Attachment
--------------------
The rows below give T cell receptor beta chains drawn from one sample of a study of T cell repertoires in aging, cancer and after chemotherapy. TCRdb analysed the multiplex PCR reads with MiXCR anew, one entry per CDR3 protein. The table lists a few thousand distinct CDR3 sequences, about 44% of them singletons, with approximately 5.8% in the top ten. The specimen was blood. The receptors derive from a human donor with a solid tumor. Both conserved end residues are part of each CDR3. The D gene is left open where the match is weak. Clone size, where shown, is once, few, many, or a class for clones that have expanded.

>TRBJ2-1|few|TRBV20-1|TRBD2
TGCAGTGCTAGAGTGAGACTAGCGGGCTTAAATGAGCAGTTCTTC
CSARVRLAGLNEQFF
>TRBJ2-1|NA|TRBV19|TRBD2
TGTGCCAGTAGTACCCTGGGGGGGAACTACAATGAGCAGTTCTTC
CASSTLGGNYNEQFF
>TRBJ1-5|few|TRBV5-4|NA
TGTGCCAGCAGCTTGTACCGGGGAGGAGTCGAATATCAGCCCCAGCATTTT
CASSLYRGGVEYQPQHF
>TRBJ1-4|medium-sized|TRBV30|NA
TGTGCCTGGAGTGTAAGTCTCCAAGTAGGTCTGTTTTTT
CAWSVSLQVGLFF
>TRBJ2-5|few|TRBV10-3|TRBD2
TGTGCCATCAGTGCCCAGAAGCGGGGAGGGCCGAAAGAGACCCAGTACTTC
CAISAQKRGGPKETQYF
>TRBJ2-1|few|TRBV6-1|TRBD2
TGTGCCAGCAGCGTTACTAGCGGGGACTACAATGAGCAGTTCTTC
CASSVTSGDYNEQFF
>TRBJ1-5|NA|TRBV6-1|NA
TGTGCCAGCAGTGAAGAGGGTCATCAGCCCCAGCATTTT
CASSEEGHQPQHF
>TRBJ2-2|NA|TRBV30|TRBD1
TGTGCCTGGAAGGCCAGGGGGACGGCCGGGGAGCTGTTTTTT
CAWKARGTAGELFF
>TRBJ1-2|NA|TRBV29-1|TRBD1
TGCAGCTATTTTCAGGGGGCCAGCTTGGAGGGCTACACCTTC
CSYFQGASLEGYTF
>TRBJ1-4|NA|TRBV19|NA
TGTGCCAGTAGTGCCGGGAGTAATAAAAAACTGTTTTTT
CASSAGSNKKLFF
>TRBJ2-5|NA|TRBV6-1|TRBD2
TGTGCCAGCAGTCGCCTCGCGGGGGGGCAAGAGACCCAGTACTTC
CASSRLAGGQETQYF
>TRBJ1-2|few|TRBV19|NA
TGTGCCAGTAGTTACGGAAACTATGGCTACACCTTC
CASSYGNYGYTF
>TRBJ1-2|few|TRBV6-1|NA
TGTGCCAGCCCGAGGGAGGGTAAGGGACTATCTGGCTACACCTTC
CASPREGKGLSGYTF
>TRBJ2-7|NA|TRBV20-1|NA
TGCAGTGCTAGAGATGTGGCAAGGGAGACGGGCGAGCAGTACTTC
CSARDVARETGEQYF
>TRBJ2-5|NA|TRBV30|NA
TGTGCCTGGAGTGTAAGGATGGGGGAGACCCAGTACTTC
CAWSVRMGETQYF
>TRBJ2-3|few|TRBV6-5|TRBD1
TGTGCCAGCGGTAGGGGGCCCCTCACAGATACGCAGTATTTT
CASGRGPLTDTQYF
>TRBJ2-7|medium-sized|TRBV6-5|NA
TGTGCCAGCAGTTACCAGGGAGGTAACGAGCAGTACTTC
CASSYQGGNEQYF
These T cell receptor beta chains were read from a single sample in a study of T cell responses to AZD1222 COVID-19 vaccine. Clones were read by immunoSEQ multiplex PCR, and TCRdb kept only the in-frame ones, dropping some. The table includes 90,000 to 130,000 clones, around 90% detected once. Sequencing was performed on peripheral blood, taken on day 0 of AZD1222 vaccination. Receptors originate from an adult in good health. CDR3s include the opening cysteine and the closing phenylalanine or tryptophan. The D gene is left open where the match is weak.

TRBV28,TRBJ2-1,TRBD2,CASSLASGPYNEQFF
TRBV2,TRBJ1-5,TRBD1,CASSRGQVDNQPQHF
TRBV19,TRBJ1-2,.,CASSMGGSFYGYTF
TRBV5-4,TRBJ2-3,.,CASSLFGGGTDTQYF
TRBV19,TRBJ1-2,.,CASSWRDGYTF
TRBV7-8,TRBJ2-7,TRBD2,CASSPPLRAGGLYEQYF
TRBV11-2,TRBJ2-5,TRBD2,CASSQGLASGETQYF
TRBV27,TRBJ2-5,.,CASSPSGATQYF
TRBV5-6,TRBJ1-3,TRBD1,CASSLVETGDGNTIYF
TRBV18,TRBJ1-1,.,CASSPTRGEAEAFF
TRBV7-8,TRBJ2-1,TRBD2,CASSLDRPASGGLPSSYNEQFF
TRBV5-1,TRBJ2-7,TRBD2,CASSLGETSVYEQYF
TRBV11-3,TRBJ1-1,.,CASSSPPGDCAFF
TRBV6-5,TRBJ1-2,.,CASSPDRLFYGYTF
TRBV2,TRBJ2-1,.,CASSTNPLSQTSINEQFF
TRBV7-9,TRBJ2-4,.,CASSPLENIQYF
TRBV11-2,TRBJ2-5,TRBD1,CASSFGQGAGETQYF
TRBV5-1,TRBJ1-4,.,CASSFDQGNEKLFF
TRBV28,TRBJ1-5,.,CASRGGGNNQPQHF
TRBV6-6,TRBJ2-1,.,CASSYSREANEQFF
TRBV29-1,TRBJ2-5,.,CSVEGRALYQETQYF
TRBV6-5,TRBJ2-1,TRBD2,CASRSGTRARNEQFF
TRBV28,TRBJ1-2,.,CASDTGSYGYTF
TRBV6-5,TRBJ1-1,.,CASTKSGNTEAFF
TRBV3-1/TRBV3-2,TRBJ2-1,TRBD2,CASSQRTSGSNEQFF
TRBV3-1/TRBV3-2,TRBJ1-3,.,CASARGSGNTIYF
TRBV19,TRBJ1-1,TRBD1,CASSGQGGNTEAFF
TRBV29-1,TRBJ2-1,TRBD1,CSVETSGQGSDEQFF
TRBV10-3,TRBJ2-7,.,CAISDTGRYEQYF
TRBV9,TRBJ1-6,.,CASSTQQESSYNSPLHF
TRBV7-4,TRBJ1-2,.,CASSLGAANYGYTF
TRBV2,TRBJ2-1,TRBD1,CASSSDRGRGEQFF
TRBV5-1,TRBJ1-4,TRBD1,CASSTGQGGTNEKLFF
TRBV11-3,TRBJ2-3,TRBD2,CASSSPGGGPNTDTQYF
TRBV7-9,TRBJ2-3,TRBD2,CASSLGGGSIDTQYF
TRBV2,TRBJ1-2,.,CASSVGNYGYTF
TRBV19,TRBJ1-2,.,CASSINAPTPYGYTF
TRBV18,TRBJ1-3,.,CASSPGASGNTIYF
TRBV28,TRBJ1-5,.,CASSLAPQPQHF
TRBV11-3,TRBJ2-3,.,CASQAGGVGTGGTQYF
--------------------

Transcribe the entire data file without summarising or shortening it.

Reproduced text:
The rows below give T cell receptor beta chains drawn from one sample of a study of T cell repertoires in aging, cancer and after chemotherapy. TCRdb analysed the multiplex PCR reads with MiXCR anew, one entry per CDR3 protein. The table lists a few thousand distinct CDR3 sequences, about 44% of them singletons, with approximately 5.8% in the top ten. The specimen was blood. The receptors derive from a human donor with a solid tumor. Both conserved end residues are part of each CDR3. The D gene is left open where the match is weak. Clone size, where shown, is once, few, many, or a class for clones that have expanded.

>TRBJ2-1|few|TRBV20-1|TRBD2
TGCAGTGCTAGAGTGAGACTAGCGGGCTTAAATGAGCAGTTCTTC
CSARVRLAGLNEQFF
>TRBJ2-1|NA|TRBV19|TRBD2
TGTGCCAGTAGTACCCTGGGGGGGAACTACAATGAGCAGTTCTTC
CASSTLGGNYNEQFF
>TRBJ1-5|few|TRBV5-4|NA
TGTGCCAGCAGCTTGTACCGGGGAGGAGTCGAATATCAGCCCCAGCATTTT
CASSLYRGGVEYQPQHF
>TRBJ1-4|medium-sized|TRBV30|NA
TGTGCCTGGAGTGTAAGTCTCCAAGTAGGTCTGTTTTTT
CAWSVSLQVGLFF
>TRBJ2-5|few|TRBV10-3|TRBD2
TGTGCCATCAGTGCCCAGAAGCGGGGAGGGCCGAAAGAGACCCAGTACTTC
CAISAQKRGGPKETQYF
>TRBJ2-1|few|TRBV6-1|TRBD2
TGTGCCAGCAGCGTTACTAGCGGGGACTACAATGAGCAGTTCTTC
CASSVTSGDYNEQFF
>TRBJ1-5|NA|TRBV6-1|NA
TGTGCCAGCAGTGAAGAGGGTCATCAGCCCCAGCATTTT
CASSEEGHQPQHF
>TRBJ2-2|NA|TRBV30|TRBD1
TGTGCCTGGAAGGCCAGGGGGACGGCCGGGGAGCTGTTTTTT
CAWKARGTAGELFF
>TRBJ1-2|NA|TRBV29-1|TRBD1
TGCAGCTATTTTCAGGGGGCCAGCTTGGAGGGCTACACCTTC
CSYFQGASLEGYTF
>TRBJ1-4|NA|TRBV19|NA
TGTGCCAGTAGTGCCGGGAGTAATAAAAAACTGTTTTTT
CASSAGSNKKLFF
>TRBJ2-5|NA|TRBV6-1|TRBD2
TGTGCCAGCAGTCGCCTCGCGGGGGGGCAAGAGACCCAGTACTTC
CASSRLAGGQETQYF
>TRBJ1-2|few|TRBV19|NA
TGTGCCAGTAGTTACGGAAACTATGGCTACACCTTC
CASSYGNYGYTF
>TRBJ1-2|few|TRBV6-1|NA
TGTGCCAGCCCGAGGGAGGGTAAGGGACTATCTGGCTACACCTTC
CASPREGKGLSGYTF
>TRBJ2-7|NA|TRBV20-1|NA
TGCAGTGCTAGAGATGTGGCAAGGGAGACGGGCGAGCAGTACTTC
CSARDVARETGEQYF
>TRBJ2-5|NA|TRBV30|NA
TGTGCCTGGAGTGTAAGGATGGGGGAGACCCAGTACTTC
CAWSVRMGETQYF
>TRBJ2-3|few|TRBV6-5|TRBD1
TGTGCCAGCGGTAGGGGGCCCCTCACAGATACGCAGTATTTT
CASGRGPLTDTQYF
>TRBJ2-7|medium-sized|TRBV6-5|NA
TGTGCCAGCAGTTACCAGGGAGGTAACGAGCAGTACTTC
CASSYQGGNEQYF
These T cell receptor beta chains were read from a single sample in a study of T cell responses to AZD1222 COVID-19 vaccine. Clones were read by immunoSEQ multiplex PCR, and TCRdb kept only the in-frame ones, dropping some. The table includes 90,000 to 130,000 clones, around 90% detected once. Sequencing was performed on peripheral blood, taken on day 0 of AZD1222 vaccination. Receptors originate from an adult in good health. CDR3s include the opening cysteine and the closing phenylalanine or tryptophan. The D gene is left open where the match is weak.

TRBV28,TRBJ2-1,TRBD2,CASSLASGPYNEQFF
TRBV2,TRBJ1-5,TRBD1,CASSRGQVDNQPQHF
TRBV19,TRBJ1-2,.,CASSMGGSFYGYTF
TRBV5-4,TRBJ2-3,.,CASSLFGGGTDTQYF
TRBV19,TRBJ1-2,.,CASSWRDGYTF
TRBV7-8,TRBJ2-7,TRBD2,CASSPPLRAGGLYEQYF
TRBV11-2,TRBJ2-5,TRBD2,CASSQGLASGETQYF
TRBV27,TRBJ2-5,.,CASSPSGATQYF
TRBV5-6,TRBJ1-3,TRBD1,CASSLVETGDGNTIYF
TRBV18,TRBJ1-1,.,CASSPTRGEAEAFF
TRBV7-8,TRBJ2-1,TRBD2,CASSLDRPASGGLPSSYNEQFF
TRBV5-1,TRBJ2-7,TRBD2,CASSLGETSVYEQYF
TRBV11-3,TRBJ1-1,.,CASSSPPGDCAFF
TRBV6-5,TRBJ1-2,.,CASSPDRLFYGYTF
TRBV2,TRBJ2-1,.,CASSTNPLSQTSINEQFF
TRBV7-9,TRBJ2-4,.,CASSPLENIQYF
TRBV11-2,TRBJ2-5,TRBD1,CASSFGQGAGETQYF
TRBV5-1,TRBJ1-4,.,CASSFDQGNEKLFF
TRBV28,TRBJ1-5,.,CASRGGGNNQPQHF
TRBV6-6,TRBJ2-1,.,CASSYSREANEQFF
TRBV29-1,TRBJ2-5,.,CSVEGRALYQETQYF
TRBV6-5,TRBJ2-1,TRBD2,CASRSGTRARNEQFF
TRBV28,TRBJ1-2,.,CASDTGSYGYTF
TRBV6-5,TRBJ1-1,.,CASTKSGNTEAFF
TRBV3-1/TRBV3-2,TRBJ2-1,TRBD2,CASSQRTSGSNEQFF
TRBV3-1/TRBV3-2,TRBJ1-3,.,CASARGSGNTIYF
TRBV19,TRBJ1-1,TRBD1,CASSGQGGNTEAFF
TRBV29-1,TRBJ2-1,TRBD1,CSVETSGQGSDEQFF
TRBV10-3,TRBJ2-7,.,CAISDTGRYEQYF
TRBV9,TRBJ1-6,.,CASSTQQESSYNSPLHF
TRBV7-4,TRBJ1-2,.,CASSLGAANYGYTF
TRBV2,TRBJ2-1,TRBD1,CASSSDRGRGEQFF
TRBV5-1,TRBJ1-4,TRBD1,CASSTGQGGTNEKLFF
TRBV11-3,TRBJ2-3,TRBD2,CASSSPGGGPNTDTQYF
TRBV7-9,TRBJ2-3,TRBD2,CASSLGGGSIDTQYF
TRBV2,TRBJ1-2,.,CASSVGNYGYTF
TRBV19,TRBJ1-2,.,CASSINAPTPYGYTF
TRBV18,TRBJ1-3,.,CASSPGASGNTIYF
TRBV28,TRBJ1-5,.,CASSLAPQPQHF
TRBV11-3,TRBJ2-3,.,CASQAGGVGTGGTQYF